HAPPY was drafted to encourage responsible pet care and reduce the abandonment of pets by people struggling as a result of the economic downturn. The bill also mentions that 63 percent of U.S. households include a pet and that the human-animal bond has been shown to have positive effects upon people’s emotional and physical well being.

I don’t currently itemize my taxes, but if I could deduct pet care, it might become worth it for me to change the way I file. I’m not convinced that HAPPY will help reduce the number of abandoned dogs, but I do think it has the potential to encourage responsible pet care. It also legitimizes animals as a member of the family since we can currently deduct for human health care and education. However, if HAPPY passes, I would hope that no one would buy a pet because of the potential tax benefit (which isn't much compared to the cost of caring for an animal).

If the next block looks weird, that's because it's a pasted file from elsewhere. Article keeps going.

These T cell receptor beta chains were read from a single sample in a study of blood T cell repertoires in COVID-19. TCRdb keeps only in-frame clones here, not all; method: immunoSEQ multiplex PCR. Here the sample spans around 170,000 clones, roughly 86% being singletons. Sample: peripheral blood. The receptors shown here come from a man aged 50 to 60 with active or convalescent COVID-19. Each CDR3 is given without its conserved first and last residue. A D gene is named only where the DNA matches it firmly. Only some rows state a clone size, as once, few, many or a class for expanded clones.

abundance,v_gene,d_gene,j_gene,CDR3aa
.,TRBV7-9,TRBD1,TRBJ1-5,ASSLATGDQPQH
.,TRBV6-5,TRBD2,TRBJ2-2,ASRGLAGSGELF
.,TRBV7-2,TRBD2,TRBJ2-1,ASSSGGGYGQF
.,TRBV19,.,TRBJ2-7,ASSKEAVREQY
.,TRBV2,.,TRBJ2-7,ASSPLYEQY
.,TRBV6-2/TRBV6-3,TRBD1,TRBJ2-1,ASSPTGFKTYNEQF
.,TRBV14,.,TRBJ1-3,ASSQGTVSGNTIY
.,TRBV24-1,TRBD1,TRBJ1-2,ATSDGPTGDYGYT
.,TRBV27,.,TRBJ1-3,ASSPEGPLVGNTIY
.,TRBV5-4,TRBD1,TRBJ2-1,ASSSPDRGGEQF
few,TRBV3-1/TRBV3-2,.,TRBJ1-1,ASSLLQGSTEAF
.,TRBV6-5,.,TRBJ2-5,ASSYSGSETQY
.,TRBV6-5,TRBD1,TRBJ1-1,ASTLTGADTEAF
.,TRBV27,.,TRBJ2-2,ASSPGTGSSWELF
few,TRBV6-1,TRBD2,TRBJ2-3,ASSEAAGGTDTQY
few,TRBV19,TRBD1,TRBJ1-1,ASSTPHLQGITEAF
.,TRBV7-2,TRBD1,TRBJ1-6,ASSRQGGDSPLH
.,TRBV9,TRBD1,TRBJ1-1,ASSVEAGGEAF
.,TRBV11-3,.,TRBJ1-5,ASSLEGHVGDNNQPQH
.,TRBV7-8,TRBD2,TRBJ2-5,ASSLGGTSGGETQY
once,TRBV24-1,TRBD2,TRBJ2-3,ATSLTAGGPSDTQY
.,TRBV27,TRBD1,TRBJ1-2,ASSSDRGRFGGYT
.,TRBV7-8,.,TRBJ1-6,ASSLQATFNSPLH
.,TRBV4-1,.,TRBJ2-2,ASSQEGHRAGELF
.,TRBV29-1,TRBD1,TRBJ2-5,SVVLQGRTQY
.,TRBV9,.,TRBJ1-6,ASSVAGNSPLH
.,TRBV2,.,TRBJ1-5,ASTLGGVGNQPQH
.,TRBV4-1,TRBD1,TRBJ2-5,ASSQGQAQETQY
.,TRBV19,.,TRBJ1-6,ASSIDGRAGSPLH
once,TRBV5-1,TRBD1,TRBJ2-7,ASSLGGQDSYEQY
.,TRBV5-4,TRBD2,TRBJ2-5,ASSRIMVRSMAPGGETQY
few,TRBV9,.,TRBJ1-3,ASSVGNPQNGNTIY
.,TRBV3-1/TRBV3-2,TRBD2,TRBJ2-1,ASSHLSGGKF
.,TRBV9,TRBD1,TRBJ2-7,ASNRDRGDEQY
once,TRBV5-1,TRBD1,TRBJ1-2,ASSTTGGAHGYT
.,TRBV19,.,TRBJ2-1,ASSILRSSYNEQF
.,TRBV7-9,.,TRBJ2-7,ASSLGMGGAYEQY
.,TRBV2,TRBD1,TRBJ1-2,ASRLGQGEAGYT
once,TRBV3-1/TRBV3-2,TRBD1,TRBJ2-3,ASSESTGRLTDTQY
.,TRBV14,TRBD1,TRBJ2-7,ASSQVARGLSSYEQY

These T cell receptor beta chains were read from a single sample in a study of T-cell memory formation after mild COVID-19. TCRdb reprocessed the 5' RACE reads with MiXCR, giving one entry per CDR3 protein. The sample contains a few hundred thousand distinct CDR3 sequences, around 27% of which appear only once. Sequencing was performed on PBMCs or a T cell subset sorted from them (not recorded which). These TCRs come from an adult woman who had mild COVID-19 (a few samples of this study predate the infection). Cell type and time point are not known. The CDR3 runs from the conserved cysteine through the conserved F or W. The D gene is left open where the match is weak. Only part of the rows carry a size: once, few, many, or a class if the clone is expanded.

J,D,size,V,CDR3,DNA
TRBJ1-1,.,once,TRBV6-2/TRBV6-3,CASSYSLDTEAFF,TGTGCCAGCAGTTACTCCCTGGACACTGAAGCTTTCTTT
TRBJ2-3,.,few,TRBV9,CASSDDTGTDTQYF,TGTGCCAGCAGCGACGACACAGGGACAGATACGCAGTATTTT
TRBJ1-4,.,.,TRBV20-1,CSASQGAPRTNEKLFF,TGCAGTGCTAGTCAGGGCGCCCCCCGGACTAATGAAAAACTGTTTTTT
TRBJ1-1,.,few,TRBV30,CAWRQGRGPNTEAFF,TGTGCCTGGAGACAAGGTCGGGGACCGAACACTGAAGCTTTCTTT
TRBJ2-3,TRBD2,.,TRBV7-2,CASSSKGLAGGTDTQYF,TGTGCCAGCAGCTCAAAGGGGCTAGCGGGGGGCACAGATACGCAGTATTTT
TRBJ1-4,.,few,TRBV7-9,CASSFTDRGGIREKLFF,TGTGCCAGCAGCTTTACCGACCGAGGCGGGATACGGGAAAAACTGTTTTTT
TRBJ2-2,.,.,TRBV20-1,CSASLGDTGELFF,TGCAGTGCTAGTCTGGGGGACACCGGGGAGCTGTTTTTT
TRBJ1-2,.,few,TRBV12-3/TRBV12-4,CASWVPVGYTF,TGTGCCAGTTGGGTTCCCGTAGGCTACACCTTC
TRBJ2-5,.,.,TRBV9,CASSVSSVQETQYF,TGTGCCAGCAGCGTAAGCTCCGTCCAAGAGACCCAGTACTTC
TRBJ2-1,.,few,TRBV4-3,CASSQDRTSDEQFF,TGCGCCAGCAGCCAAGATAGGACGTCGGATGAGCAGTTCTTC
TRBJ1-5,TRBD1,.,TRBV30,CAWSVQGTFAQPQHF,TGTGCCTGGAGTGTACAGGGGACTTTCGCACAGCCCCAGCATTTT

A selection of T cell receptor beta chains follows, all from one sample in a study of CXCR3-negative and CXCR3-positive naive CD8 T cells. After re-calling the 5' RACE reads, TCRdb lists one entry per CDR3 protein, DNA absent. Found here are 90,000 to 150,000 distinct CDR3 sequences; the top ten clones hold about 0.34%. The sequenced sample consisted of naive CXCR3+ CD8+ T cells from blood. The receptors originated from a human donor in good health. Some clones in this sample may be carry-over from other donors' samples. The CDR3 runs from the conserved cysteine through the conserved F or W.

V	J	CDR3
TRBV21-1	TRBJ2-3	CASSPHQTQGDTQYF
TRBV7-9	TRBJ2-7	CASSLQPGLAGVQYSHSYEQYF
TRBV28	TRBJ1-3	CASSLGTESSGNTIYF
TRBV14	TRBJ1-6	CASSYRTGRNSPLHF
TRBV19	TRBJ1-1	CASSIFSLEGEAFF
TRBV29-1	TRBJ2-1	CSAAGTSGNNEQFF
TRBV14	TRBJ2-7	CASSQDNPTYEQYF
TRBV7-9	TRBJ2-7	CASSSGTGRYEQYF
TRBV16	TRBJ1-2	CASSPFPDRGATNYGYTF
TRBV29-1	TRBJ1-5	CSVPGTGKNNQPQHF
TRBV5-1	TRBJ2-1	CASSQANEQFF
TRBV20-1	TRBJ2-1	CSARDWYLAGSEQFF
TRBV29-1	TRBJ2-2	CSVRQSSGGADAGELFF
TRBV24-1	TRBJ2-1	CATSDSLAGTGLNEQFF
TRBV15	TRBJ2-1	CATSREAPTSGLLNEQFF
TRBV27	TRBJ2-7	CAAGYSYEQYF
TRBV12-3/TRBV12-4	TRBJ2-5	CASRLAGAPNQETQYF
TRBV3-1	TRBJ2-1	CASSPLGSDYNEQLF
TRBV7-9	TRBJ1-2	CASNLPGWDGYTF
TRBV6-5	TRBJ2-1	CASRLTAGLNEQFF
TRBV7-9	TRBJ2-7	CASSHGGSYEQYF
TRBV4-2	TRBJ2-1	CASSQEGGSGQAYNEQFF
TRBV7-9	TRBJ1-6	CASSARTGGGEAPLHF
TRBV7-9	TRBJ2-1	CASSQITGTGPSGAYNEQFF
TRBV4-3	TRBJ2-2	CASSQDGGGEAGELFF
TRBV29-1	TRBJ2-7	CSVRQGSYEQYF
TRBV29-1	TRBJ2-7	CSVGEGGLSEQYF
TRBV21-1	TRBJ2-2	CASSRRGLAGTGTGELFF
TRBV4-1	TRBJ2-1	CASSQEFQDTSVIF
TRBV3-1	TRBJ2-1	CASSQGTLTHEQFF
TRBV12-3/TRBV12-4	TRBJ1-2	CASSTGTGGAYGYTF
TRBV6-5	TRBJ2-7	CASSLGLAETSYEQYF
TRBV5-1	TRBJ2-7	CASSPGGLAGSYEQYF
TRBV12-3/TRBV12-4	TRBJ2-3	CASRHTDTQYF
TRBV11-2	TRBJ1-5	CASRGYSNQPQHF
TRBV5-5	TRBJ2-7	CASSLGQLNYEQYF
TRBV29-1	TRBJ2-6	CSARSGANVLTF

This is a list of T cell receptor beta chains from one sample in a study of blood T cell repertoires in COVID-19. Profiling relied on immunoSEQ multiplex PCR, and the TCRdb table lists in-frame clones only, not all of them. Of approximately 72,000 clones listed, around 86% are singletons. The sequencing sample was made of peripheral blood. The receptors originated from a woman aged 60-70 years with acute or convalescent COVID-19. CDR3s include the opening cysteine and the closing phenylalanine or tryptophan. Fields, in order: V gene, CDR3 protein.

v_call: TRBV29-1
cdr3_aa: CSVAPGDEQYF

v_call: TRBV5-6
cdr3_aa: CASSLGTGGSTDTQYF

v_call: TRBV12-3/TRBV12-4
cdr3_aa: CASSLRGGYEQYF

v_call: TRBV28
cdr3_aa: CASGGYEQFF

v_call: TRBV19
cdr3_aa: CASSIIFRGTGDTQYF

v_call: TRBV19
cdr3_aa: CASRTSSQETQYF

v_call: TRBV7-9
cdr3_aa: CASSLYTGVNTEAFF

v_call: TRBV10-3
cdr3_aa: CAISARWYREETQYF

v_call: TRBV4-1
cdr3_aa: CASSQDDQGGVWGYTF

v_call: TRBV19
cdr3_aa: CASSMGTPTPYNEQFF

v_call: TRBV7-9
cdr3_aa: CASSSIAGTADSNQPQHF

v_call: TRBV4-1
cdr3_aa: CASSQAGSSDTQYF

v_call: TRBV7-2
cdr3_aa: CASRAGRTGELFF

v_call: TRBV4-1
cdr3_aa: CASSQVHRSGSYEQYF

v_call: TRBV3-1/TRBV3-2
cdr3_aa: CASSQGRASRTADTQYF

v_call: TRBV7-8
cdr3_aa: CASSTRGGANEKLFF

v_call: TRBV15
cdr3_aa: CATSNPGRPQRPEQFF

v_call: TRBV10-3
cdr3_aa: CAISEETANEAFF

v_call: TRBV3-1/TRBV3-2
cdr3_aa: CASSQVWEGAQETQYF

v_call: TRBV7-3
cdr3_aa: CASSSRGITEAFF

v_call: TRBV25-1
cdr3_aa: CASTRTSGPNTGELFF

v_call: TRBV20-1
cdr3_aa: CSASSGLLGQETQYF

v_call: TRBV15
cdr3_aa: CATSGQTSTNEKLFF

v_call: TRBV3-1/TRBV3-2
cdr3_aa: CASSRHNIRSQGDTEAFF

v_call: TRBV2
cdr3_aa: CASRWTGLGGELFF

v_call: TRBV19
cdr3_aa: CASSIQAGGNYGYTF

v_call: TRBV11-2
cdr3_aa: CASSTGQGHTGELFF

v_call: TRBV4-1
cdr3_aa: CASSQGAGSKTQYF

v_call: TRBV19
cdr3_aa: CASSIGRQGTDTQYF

HAPPY is curently waiting to be reviewed by the House Committee on Ways and Means, so it will be interesting to see the outcome, although I'm not particularly optimistic it will pass. If you’re interested in supporting HAPPY, a petition has been set up on the Care 2 Petition Site. To view text from the actual bill, visit the Pet Industry Joint Advisory Council's website.

What do you think about tax deductable pet care?

News: Guest Posts
Taco Bell’s Spokesdog Dies
Who's your favorite pitchpup?

Dogs are the perfect pitchpups. Consumers find them cute and compelling to watch, whether they’re hawking toilet paper or soda pop. Sadly, Taco Bell’s popular spokesdog, Gidget, recently passed away. The charming little Chihuahua was 15 years old. She starred in numerous print and television ads from 1997 to 2000 (beginning with her debut above.) Who's your favorite spokesdog?

News: Guest Posts
Spay/Neuter in Costa Rica
CSU students and veterinarians provide much-needed, free surgery.